PE Liability Issues: How to Protect Yourself

Physical education is a high risk activity. Accidents can and do happen. The important issue is to try to prevent accidents by making a number of pre-teaching and instructional decisions. A quality curriculum and sound teaching practices will minimize the chance of a lawsuit for malpractice. Take a listen to the podcast for more!

[0:02]  Let’s just take a quick refresh of liability today and talk a little bit about a couple of things you can do to cover yourself and make sure if there is an accident that it was well thought out and you’re not going to be held liable for the accident.

Protect Yourself with a Written Curriculum

[0:36]  I’m often asked why follow a curriculum and I can tell you one of the greatest reasons for following a written curriculum is that if there ever are any lawsuits or liabilities or accidents that occur if it’s written by someone who’s credible and the curriculum is on paper, and your administrator knows what you’re teaching, you’re going to be in a very defensible position. If you just shoot from the hip and play a different activity every day and it happens to be an activity where somebody gets hit in the face, maybe that activity is perfectly okay, but it wasn’t in the curriculum. It wasn’t written. It’s hard to find approval from any experts who would prove it and you’re going to be standing alone when someone gets ready to question you about the accident.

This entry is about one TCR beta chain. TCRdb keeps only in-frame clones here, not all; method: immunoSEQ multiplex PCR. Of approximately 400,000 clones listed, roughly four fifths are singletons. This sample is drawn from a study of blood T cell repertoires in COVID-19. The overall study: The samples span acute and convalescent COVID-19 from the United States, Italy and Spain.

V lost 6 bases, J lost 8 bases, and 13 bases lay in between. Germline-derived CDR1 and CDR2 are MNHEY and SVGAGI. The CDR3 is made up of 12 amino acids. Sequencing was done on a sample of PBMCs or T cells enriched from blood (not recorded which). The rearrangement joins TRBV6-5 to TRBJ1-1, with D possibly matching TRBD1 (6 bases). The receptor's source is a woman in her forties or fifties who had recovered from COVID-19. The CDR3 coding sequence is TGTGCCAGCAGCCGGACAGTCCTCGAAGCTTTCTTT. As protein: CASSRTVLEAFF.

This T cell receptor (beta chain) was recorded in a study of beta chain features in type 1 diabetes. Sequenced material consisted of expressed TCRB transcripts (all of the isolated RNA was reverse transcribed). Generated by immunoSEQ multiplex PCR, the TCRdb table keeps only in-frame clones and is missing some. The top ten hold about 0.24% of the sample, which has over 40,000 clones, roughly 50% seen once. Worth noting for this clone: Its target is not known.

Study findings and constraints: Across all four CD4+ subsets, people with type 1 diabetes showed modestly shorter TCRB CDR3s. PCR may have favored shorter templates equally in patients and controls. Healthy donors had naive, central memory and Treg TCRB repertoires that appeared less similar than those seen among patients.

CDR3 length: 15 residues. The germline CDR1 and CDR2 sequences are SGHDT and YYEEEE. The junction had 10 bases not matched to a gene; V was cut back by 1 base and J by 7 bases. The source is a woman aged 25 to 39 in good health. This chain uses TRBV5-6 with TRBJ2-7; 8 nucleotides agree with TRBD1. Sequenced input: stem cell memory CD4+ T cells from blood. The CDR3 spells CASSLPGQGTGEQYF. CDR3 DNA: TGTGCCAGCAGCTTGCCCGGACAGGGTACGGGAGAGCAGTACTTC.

Physical education is a high risk activity. Accidents can and do happen. A quality curriculum and sound teaching practices will minimize the chance of a lawsuit. #PhysEd Click To Tweet

[1:29] After the curriculum, you look at the lesson plan and if you have a written lesson plan, and it’s well organized, and it’s based on your yearly curriculum, there’s a good chance that there’s not going to be too much to say if it was a proper lesson.

Now, what is a proper lesson? Well, usually the activities that are taught are adapted to the developmental level of students. In other words, in elementary school, there’s a wide range of development and even though they’re all 3rd graders, some people may not be able to do some of the activities. So you want to make sure that the activities you’re offering are not overly challenging and overly risky. Another issue you need to think about is forcing students to do something. If a student is fearful and doesn’t want to try something because they think they might get hurt, you have to honor that in all cases. If they’re afraid of getting hurt, they should be able to choose not to perform an activity and you have to be very careful about not embarrassing them into it and saying, “well, look, all the others tried it, you should try it. It’s not gonna hurt you.” Because all you need is to have somebody get hurt and then away we go with the lawsuit.

Take Parent Notes Seriously!